JANSON KATHRYN GALT JANSON "Kitty" November 12, 1920 - August 9, 2020 Kathryn Galt Janson was born November 12, 1920, in Tift County, Georgia, the youngest of five siblings to parents Annie Elizabeth Carpenter Galt and George Teasley Galt. The Galt family moved to Florida when Kathryn was very young, and she considered herself a native of Cocoa on Florida's Space Coast. Her birth record was lost in a fire in Tift County when she was a child. Disappointed that she had no claim to a middle name, she adopted the name Malinda Kathryn Galt after her favorite aunt until she was a young adult. For a woman slender and diminutive in stature, she delighted in sharing that she was born weighing a surprising twelve pounds. She came into the world extraordinary and continued to be for the rest of her long life. Kathryn was responsible for maintaining the family's chicken coop as a young girl and often traded fresh eggs for music lessons with her piano instructor. Her mother, Annie, took up extra seamstress work to help purchase an auctioned piano for thirty-five dollars for Kathryn to play. She continued her childhood passion for music and became an accomplished pianist, her personal medium in her lifelong love of classical music. Annie passed away when Kathryn was an adolescent, a loss felt deeply. Kathryn's elder sister, Louise, took her in to live with her family and enabled bright young Kathryn to attend college. The special bond Kathryn developed with her nieces and nephews stayed true for all her years. Kathryn graduated from Florida State College for Women (FSWC), now Florida State University, in 1942, with an education major and minors in Spanish and French. The Dean of FSCW described Kathryn as "a wise and capable leader whose words would matter to others. She has a quiet dignity and high ideals." Kathryn's intellect and adeptness with language and music attracted the attention of recruiters for the budding U.S. intelligence community. She worked briefly at Banana River Naval Air Station, which is now Patrick Air Force Base, before accepting a job as the first female intelligence analyst with the Army Signal Corps in Washington, DC in 1942. The Signal Corps eventually evolved into the National Security Agency (NSA) with the Department of Defense. Kathryn, or "Kitty" as family and friends knew her, rose to the position of CIA Liaison Officer with the NSA - a position she held from 1961 until her retirement in 1972. She served with distinction within the intelligence community for 30 years and 8 months, beginning in WWII through the Korean War and into the Vietnam War. It was when Kathryn began her work with the Army Signal Corps and rented a room from the Janson family of Arlington, VA, that she met her future husband, Lars Edward Janson. Three months later they were married in December of 1943. For 56 years they shared deep mutual interests in music, travel, photography, contemporary art, horticulture, culinary arts, and all things Swedish. They were each other's whole worlds. Throughout Kathryn's 56 years marriage to Lars, they traveled extensively together - both in the United States and abroad to far-flung destinations such as the fjords of Scandinavia or the foothills of the Himalayas - as Lars pursued and refined his lauded landscape and nature photography. Kathryn described her role as encourager, "gofer" and "equipment porter" as they toured the National Parks of America in their shining Airstream RV. During their explorations, she developed an ardor for preserving and protecting the environment and America's wild places. After Lars' death in 1999, Kathryn spent much of her time cataloguing and distributing Lars' photographic collection among educational outlets and museum exhibits. Her elegant prose often graced and beautifully accentuated his photographic prints. A devoted member of the First Baptist Church of the City of Washington, DC for 29 years, Kathryn was an advocate for social justice and a generous philanthropist to the causes of education, environmental protection and preservation, women's rights, antiracism, democratic values, the arts, and museums, particularly the Smithsonian Institution. She had a passion for studying history and culture and retained a vast amount of valuable knowledge in the many subjects she studied. Kathryn led an inspiring and spirited life, full of love and friendships and adventure. She eloquently advocated for her beliefs and her values of equality and justice. She held her quiet faith deep and close. She was honest and candid and kind. Kathryn had a witty, and often wonderfully wicked, sense of humor. Kathryn was predeceased by her husband, Lars, her parents, her siblings and their spouses: sister, Virginia Grace Galt at four years old in 1919; sister Louise Galt Kiser of Cocoa, FL; brother, Lewis Alfred Galt of Marietta, GA; brother, Col. George Teasley Galt, Jr., of Satellite Beach, FL. She is survived by a special sister-in-law, Carolyn Janson White and her husband, Edwin White, of Oviedo, FL, and a host of beloved nieces and nephews, grandnieces and grandnephews, including her adored great-grandnephew and great-grandniece, Austin Prentiss Herrington and Audrey Prentiss Herrington, who loved their Aunt Kitty boundlessly and were by her side in her final moments. A special thank you to her team of wonderful caregivers for their dedicated care in Kathryn's last months. To know Kathryn was to love her and she touched the hearts and minds of many with her empathy, intelligence, and generosity of spirit. Kathryn passed away peacefully in her sleep on August 9, 2020, with loving family by her side in a quiet cottage on a farm in the foothills of Virginia's Blue Ridge Mountains; exactly one year to the day of the death of her lifelong best friend, Norma Odom. Norma's daughters were family to "Aunt Kitty" and "Uncle Lars" and Kathryn was a dedicated and guiding light in their lives. She set the standard for style and culinary prowess in their modernist Hollin Hills home, the progressive Alexandria neighborhood where she resided for more than 60 years after she and Lars became founding residents. From an elegant Tarte Tatin to Coquilles St. Jacques to her mother's recipe for Southern Macaroni and Cheese, Kathryn had flair in the kitchen and loved cooking from her immaculate garden. Her knowledgeable appreciation for design, for art, for music, for nature, for quality and beauty in everyday things, for the richness derived in stimulating conversations with others enriched the lives of those fortunate to know her well. In lieu of flowers, we ask that you honor Kathryn's memory with any contribution in her name to one of the many nonprofit organizations to which she was dedicated and generous, including the Environmental Defense Fund, EarthJustice, the Sierra Club, the World Wildlife Fund, the National Wildlife Federation, Planned Parenthood, Emily's List, the NAACP, the Smithsonian Institution, or the Virginia Discovery Museum's scholarship fund. Most importantly, please honor Kathryn in November, near what would have been her 100th birthday, by casting your ballot in support of equality of opportunity, justice for all, and saving our planet, all values that Kathryn held deeply. Services will be held at the First Baptist Church of the City of Washington, DC in a celebration of Kathryn's almost 100 years of life. Interment alongside Lars will follow at Arlington National Cemetery. Due to the Covid pandemic, the service will be scheduled for a later date.Services will be held at the First Baptist Church of the City of Washington, DC in a celebration of Kathryn's almost 100 years of life. Interment alongside Lars will follow at Arlington National Cemetery. Due to the Covid pandemic, the service will be scheduled for a later date.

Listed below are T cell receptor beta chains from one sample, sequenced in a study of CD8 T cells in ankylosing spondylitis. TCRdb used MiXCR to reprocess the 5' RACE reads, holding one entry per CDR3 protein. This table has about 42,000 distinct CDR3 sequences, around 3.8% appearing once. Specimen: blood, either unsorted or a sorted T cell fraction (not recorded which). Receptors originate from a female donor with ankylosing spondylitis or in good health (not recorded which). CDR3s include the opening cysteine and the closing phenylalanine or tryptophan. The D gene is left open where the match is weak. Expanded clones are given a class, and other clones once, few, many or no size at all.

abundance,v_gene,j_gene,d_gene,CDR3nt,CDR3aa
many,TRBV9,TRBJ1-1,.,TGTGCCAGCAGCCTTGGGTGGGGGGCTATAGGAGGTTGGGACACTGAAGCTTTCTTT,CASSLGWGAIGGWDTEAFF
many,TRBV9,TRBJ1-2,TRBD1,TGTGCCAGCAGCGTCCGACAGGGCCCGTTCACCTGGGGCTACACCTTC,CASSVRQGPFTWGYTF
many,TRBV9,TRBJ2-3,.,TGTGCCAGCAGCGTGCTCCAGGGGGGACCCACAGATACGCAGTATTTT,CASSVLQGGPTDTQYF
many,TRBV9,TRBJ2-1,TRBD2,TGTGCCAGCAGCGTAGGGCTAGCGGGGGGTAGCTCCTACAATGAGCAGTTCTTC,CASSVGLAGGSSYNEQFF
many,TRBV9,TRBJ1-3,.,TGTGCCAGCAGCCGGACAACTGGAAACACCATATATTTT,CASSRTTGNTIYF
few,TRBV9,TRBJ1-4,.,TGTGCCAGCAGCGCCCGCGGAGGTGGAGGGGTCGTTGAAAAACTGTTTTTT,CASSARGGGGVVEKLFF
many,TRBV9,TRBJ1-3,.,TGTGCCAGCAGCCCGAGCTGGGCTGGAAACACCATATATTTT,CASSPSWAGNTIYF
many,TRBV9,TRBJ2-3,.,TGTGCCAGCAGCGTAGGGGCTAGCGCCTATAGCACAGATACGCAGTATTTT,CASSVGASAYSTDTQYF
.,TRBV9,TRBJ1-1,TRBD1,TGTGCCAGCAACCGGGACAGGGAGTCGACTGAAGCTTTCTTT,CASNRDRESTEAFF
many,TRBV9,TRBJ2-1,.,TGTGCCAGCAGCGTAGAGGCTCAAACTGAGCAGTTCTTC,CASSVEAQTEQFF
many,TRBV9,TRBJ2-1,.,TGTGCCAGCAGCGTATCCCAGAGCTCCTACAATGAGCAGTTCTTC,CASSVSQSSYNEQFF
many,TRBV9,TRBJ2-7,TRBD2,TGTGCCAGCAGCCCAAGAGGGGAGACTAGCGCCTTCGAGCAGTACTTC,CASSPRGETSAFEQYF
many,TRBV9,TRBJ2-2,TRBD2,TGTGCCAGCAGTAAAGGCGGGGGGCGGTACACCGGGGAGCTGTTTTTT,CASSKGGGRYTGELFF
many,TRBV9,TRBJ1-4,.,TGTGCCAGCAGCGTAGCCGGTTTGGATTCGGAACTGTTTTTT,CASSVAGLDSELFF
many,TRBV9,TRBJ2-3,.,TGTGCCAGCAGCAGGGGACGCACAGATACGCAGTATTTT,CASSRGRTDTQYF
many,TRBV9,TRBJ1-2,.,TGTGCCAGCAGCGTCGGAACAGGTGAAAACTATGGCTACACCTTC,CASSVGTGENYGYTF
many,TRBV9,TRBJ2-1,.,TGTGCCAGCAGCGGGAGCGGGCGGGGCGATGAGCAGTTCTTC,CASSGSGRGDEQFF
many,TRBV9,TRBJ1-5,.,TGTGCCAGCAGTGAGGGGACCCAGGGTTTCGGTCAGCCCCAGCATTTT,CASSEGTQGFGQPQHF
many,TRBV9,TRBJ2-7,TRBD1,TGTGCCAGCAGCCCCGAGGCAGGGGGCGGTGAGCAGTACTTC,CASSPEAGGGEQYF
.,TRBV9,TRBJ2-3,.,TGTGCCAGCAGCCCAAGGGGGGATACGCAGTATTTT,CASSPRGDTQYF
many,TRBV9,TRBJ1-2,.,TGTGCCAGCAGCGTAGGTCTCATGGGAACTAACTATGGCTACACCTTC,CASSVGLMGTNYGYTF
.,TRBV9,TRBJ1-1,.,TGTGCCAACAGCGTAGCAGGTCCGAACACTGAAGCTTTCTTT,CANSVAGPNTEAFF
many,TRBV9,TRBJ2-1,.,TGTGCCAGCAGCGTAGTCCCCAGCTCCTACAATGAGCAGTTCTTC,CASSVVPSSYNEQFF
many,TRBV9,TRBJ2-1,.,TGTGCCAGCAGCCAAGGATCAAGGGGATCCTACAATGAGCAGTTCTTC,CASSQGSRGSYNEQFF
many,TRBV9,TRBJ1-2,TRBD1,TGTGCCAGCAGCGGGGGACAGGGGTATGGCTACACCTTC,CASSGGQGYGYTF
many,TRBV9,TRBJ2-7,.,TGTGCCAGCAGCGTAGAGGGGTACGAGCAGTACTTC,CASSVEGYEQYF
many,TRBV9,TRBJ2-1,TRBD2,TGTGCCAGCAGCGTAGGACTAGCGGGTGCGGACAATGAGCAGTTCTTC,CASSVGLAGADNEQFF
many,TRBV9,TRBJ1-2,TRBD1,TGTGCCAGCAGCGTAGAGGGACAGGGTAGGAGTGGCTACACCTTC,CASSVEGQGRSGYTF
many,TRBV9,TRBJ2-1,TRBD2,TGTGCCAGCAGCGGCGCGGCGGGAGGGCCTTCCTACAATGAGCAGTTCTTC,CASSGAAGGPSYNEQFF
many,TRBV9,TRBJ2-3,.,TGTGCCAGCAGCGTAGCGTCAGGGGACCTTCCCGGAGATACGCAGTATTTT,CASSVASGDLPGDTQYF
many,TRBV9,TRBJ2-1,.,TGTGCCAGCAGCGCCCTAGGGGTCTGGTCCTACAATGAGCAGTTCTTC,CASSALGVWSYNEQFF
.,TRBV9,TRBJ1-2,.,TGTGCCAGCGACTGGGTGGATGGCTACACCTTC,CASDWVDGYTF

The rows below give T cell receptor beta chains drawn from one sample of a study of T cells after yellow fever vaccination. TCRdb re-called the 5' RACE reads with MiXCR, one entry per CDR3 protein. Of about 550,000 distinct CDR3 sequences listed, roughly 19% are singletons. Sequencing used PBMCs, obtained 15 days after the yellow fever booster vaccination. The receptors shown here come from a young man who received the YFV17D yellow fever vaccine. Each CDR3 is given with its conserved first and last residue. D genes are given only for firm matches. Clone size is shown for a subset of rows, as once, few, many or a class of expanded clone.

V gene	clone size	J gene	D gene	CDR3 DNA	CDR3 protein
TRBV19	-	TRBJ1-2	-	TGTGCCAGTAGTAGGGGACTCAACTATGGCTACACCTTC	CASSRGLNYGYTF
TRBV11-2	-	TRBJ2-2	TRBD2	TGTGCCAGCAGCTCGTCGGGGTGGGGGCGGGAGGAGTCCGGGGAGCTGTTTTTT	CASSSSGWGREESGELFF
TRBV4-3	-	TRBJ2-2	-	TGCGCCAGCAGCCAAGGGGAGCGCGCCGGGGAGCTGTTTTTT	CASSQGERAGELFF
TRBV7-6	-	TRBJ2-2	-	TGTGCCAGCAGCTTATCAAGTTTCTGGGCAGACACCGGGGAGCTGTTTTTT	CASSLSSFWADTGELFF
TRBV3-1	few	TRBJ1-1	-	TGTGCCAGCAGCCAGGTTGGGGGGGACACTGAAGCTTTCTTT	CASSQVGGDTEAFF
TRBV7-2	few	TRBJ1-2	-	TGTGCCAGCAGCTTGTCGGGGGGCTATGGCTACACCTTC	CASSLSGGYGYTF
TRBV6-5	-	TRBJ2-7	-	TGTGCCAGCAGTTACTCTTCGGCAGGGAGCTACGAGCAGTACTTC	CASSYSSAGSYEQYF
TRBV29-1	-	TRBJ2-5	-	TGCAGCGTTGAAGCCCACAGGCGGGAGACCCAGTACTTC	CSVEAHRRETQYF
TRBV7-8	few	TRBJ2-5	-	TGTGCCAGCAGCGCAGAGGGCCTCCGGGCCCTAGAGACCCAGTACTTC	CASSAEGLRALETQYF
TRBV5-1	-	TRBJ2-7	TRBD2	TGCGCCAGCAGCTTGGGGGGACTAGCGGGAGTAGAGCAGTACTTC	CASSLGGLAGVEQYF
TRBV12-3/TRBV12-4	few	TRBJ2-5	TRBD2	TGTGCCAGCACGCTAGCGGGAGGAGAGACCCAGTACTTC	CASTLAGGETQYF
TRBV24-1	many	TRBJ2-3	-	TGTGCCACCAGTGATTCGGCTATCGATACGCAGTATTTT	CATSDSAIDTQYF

Published in The Washington Post on Aug. 30, 2020.